By Jason Leopold and Marc Ash
Wednesday 07 February 2007
According to trial transcripts obtained by Truthout, former White House staffer I. Lewis "Scooter" Libby testified before a grand jury in 2004 that Vice President Dick Cheney instructed him to divulge portions of a then-classified report to New York Times reporter Judith Miller. Libby testified that Cheney said authorization to leak a section of the report had come directly from President George W. Bush, the court transcripts state.
The document, titled the National intelligence Estimate, was officially declassified on July 18, 2003. However Libby testified before the grand jury in March 2004 that he had received instructions from Cheney on July 8, 2003, to release portions of the report to Judith Miller.
"The vice president instructed me to go talk to Judith Miller to lay things out for her," Libby said, according to court transcripts. Libby added that President Bush did not know Judith Miller, but authorized Libby to share the NIE with her. Miller did not publish a story based on the information Libby leaked to her.
Libby testified that the leak of the NIE to Miller was aimed at undermining the credibility of former ambassador Joseph Wilson, who on July 6, 2003, wrote an op-ed for the New York Times accusing the Bush administration of "twisting" pre-war intelligence on Iraq. Wilson's stinging rebuke of the administration led Libby and other White House officials to leak Wilson's wife's covert CIA status to reporters one week later.
Libby said, according to the court transcript, that the leak of the NIE on July 8, 2003, was a closely guarded secret and that only he, Vice President Dick Cheney, and President Bush were aware that some of its contents would be leaked.
Libby testified that the White House discussed on a daily basis Wilson's accusations that the administration had manipulated pre-war intelligence regarding Iraq. Those conversations included President Bush, Libby testified, according to the court transcript. Libby testified that his own handwritten notes indicate that President Bush wanted him to to speak with reporters and to rebut Wilson's charges.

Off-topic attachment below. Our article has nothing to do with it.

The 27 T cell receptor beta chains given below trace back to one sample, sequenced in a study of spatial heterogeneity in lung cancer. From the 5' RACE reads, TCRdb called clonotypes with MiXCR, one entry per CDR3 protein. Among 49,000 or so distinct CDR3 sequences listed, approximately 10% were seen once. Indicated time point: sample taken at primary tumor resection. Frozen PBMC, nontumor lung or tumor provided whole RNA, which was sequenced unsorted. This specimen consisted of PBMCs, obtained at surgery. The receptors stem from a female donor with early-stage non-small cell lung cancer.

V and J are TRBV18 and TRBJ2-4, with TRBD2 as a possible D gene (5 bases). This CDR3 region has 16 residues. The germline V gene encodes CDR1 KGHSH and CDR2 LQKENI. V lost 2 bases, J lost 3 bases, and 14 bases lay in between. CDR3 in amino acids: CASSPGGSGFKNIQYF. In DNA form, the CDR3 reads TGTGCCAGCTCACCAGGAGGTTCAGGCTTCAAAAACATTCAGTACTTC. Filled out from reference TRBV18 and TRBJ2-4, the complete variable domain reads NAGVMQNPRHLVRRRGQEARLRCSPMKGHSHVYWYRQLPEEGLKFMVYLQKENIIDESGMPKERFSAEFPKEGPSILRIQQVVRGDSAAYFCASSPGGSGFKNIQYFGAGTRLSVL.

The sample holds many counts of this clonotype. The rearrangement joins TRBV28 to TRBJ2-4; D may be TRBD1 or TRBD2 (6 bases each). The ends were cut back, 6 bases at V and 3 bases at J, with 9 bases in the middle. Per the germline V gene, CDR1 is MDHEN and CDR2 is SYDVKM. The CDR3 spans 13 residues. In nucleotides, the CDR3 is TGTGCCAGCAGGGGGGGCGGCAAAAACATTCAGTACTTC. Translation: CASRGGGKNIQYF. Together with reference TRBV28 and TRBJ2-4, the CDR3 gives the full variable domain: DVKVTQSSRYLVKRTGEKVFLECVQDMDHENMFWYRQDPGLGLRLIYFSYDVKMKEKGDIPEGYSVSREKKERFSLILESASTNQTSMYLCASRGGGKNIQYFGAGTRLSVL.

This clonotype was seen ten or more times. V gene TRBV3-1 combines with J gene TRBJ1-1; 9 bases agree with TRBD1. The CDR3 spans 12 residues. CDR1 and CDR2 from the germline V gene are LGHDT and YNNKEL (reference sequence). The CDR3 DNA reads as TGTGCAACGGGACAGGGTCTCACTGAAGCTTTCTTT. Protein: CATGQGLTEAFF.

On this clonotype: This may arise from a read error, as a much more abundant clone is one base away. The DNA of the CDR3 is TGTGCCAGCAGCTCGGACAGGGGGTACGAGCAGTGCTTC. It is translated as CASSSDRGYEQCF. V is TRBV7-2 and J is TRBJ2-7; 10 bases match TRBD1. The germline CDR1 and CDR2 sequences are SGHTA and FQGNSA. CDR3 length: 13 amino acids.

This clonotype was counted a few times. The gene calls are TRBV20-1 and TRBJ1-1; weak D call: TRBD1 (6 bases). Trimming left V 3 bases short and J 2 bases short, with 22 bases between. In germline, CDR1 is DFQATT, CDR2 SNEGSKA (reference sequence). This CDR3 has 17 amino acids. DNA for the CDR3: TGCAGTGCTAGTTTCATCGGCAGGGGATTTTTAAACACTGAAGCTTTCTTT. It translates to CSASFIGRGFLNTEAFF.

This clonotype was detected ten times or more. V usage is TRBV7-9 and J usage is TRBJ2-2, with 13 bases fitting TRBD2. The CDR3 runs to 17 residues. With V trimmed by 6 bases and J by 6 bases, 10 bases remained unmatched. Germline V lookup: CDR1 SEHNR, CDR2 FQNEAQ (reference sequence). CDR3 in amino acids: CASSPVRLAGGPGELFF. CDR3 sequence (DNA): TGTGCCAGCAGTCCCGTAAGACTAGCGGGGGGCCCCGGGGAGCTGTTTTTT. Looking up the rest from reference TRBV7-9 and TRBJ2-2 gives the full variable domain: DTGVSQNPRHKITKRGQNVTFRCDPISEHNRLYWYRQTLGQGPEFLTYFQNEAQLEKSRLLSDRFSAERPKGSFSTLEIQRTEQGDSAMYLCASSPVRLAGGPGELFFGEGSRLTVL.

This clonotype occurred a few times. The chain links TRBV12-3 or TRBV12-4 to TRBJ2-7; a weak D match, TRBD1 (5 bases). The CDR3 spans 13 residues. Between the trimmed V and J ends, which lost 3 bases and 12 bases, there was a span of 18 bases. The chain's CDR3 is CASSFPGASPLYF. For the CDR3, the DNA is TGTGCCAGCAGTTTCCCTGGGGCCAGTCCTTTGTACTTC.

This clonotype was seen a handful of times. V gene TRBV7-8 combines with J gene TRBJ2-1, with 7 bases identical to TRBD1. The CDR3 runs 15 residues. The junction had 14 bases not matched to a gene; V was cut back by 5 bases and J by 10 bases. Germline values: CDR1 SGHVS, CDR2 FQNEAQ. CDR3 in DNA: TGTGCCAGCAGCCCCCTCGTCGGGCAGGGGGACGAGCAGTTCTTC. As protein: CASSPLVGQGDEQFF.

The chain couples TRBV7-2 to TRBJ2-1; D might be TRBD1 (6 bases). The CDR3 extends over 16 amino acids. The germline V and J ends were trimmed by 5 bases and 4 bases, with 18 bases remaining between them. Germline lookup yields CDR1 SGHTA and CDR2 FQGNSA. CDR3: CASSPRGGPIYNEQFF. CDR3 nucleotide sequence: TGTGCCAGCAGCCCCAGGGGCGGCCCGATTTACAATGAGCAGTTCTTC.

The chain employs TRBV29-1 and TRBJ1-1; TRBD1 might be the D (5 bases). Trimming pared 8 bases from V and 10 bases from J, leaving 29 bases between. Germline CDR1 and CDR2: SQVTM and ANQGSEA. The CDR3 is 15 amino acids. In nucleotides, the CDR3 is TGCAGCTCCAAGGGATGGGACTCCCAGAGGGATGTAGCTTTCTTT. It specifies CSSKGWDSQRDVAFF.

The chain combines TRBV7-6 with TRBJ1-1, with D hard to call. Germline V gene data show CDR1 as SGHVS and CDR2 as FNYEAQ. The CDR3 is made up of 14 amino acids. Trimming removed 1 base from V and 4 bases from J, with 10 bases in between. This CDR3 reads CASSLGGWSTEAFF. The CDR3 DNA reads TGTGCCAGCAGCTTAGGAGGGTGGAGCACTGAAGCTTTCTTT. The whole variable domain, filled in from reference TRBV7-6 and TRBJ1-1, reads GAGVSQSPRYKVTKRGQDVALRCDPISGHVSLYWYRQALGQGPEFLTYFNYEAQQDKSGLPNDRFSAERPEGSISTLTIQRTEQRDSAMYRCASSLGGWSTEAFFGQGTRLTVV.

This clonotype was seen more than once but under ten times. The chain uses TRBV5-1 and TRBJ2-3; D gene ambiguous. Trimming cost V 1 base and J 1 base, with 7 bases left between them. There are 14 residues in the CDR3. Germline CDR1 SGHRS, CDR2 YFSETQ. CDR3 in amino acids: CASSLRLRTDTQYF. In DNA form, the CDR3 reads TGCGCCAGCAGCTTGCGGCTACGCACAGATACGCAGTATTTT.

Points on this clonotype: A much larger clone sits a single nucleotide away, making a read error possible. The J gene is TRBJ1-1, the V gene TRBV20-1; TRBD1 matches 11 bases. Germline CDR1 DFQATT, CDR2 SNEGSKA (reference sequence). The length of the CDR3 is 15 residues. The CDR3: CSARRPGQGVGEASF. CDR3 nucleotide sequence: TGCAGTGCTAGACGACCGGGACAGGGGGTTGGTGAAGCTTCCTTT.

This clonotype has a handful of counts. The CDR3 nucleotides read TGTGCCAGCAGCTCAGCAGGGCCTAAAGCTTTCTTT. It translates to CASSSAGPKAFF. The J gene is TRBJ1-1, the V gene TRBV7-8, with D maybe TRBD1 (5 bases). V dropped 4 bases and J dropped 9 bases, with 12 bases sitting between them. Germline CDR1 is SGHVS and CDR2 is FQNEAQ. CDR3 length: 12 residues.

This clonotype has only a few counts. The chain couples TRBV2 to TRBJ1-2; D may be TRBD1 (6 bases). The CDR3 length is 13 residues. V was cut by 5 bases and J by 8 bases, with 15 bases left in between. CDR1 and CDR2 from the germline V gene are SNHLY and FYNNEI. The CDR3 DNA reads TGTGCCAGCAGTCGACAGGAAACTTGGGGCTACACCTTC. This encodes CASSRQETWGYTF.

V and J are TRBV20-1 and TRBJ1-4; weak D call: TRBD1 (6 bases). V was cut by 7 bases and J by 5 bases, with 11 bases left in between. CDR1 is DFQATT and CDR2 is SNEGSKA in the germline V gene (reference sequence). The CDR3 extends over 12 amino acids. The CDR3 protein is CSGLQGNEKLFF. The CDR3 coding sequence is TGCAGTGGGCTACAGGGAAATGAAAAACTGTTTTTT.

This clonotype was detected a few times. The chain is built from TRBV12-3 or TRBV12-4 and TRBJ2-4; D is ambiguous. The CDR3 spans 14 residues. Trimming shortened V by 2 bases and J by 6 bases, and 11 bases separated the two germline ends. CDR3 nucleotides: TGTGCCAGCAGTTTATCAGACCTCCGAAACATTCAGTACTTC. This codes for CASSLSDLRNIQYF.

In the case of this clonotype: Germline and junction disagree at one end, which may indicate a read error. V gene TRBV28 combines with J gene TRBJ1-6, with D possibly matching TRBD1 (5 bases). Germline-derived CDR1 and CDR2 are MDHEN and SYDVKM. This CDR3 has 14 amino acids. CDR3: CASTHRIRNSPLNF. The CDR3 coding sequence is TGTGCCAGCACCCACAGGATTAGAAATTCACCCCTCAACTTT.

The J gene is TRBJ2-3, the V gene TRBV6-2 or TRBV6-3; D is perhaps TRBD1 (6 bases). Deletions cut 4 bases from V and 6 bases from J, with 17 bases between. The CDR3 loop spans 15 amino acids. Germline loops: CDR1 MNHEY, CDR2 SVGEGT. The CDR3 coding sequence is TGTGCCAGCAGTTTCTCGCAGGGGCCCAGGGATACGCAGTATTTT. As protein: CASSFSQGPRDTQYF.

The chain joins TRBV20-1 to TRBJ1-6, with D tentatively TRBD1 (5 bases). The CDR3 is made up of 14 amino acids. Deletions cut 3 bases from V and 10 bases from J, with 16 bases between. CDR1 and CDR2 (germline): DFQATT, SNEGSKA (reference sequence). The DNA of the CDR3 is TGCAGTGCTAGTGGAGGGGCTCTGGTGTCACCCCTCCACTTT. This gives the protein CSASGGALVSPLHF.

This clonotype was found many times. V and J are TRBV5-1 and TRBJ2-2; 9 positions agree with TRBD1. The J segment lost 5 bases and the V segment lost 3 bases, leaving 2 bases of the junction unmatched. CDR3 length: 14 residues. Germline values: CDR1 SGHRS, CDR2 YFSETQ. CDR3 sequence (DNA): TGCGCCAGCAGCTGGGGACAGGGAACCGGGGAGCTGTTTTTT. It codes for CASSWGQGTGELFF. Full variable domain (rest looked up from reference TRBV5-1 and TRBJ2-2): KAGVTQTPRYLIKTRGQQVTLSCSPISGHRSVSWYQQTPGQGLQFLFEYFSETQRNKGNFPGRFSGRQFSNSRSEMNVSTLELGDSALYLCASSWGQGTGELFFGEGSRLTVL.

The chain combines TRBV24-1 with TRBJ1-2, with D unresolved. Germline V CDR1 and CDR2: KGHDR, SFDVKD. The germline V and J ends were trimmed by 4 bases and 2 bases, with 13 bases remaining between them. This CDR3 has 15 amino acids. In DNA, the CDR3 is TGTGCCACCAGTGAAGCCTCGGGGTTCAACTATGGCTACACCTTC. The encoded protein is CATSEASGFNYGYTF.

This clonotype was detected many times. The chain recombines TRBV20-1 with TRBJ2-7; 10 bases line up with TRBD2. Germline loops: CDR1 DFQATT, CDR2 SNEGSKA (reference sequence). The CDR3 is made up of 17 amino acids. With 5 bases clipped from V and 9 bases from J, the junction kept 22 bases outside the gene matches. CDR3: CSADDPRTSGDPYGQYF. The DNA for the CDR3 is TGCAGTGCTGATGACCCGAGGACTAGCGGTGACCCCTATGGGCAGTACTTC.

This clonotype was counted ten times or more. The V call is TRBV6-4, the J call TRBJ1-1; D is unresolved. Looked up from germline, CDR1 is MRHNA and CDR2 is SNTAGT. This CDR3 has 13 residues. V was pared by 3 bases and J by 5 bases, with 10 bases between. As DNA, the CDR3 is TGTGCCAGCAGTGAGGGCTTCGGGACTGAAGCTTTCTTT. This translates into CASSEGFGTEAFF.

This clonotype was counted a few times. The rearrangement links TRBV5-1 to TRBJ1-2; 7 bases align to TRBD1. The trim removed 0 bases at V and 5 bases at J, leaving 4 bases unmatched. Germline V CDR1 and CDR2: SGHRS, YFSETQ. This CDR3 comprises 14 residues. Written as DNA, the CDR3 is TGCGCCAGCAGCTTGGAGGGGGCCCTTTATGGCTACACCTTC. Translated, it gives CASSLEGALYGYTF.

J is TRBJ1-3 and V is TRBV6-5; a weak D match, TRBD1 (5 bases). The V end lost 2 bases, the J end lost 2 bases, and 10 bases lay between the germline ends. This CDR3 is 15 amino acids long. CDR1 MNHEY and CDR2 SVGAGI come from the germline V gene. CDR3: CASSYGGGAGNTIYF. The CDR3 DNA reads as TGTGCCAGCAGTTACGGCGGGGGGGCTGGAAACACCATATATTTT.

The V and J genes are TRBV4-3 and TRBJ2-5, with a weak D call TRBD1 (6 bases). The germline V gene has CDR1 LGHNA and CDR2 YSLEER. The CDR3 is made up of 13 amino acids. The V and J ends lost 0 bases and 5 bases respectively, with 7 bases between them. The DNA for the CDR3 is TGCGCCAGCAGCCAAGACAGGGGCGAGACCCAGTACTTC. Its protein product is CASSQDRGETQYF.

"If the president tells you to talk about a document, it's declassified," Libby testified about the why he believed he was authorized to discuss what was then still a classified document.
The information that surfaced during Tuesday's court proceedings places President Bush at the center of the probe, and once again raises the question of whether Bush knew in advance the lengths to which senior White House officials would go to discredit Wilson. President Bush retained a private attorney when he was interviewed by Special Prosecutor Patrick Fitzgerald in the leak probe three years ago, but details of the president's interview have yet to be released publicly.
Libby's testimony is backed up by a court document filed by Fitzgerald last year, in which the special prosecutor wrote that Libby had testified he was authorized by Bush and Cheney to discuss the NIE with Miller.
"Defendant testified that the Vice President advised him that the President had authorized defendant to disclose the relevant portions of the NIE," the filing further states. "Defendant testified that he brought a brief abstract of the NIE's key judgments to the meeting with Miller on July 8. Defendant understood that he was to tell Miller, among other things, that a key judgment of the NIE held that Iraq was 'vigorously trying to procure' uranium. Defendant testified that this July 8th meeting was the only time he recalled in his government experience when he disclosed a document to a reporter that was effectively declassified by virtue of the President's authorization that it be disclosed. Defendant testified that one of the reasons why he met with Miller at a hotel was the fact that he was sharing this information with Miller exclusively."